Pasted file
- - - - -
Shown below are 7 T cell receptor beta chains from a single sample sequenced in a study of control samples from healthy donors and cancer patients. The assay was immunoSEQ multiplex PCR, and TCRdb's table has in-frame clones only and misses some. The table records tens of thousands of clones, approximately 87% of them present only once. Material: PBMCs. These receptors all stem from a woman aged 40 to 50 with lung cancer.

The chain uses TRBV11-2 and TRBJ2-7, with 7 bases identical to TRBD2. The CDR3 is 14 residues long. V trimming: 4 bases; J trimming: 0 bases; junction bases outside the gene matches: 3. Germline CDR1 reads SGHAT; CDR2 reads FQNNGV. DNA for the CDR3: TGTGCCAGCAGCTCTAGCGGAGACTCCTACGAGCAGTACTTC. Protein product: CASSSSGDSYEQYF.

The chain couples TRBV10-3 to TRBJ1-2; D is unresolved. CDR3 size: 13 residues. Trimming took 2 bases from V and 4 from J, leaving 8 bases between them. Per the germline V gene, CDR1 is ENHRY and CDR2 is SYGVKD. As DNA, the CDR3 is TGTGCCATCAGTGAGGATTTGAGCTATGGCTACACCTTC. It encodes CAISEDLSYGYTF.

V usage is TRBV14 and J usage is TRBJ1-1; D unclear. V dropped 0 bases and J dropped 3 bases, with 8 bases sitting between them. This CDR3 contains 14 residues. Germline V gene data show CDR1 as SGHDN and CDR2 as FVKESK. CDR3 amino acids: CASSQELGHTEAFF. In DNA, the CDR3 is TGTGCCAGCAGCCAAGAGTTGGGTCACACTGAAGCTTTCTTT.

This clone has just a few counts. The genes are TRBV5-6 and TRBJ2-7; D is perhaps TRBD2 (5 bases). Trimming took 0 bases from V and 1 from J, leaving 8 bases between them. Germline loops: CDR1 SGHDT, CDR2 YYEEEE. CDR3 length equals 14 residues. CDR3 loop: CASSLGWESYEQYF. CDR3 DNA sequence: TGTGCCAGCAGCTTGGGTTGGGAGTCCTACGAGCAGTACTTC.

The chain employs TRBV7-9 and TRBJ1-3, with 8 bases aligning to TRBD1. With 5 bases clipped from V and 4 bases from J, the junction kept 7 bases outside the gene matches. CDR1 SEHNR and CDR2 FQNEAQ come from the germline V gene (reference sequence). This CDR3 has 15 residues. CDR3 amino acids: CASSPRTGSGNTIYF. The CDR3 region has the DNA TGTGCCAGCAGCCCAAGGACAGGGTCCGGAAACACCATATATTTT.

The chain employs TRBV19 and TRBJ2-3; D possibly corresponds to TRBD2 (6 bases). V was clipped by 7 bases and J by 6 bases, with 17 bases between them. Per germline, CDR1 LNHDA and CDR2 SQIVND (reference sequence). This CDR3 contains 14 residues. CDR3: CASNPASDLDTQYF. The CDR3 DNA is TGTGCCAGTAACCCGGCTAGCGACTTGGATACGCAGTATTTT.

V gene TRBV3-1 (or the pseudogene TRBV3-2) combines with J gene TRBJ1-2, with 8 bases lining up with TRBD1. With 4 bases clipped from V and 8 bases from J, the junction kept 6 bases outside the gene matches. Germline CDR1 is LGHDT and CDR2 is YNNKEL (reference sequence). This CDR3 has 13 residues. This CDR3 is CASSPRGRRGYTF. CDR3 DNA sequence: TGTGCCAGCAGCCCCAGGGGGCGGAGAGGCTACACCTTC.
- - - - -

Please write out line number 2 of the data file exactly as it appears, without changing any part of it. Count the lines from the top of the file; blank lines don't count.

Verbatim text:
The chain uses TRBV11-2 and TRBJ2-7, with 7 bases identical to TRBD2. The CDR3 is 14 residues long. V trimming: 4 bases; J trimming: 0 bases; junction bases outside the gene matches: 3. Germline CDR1 reads SGHAT; CDR2 reads FQNNGV. DNA for the CDR3: TGTGCCAGCAGCTCTAGCGGAGACTCCTACGAGCAGTACTTC. Protein product: CASSSSGDSYEQYF.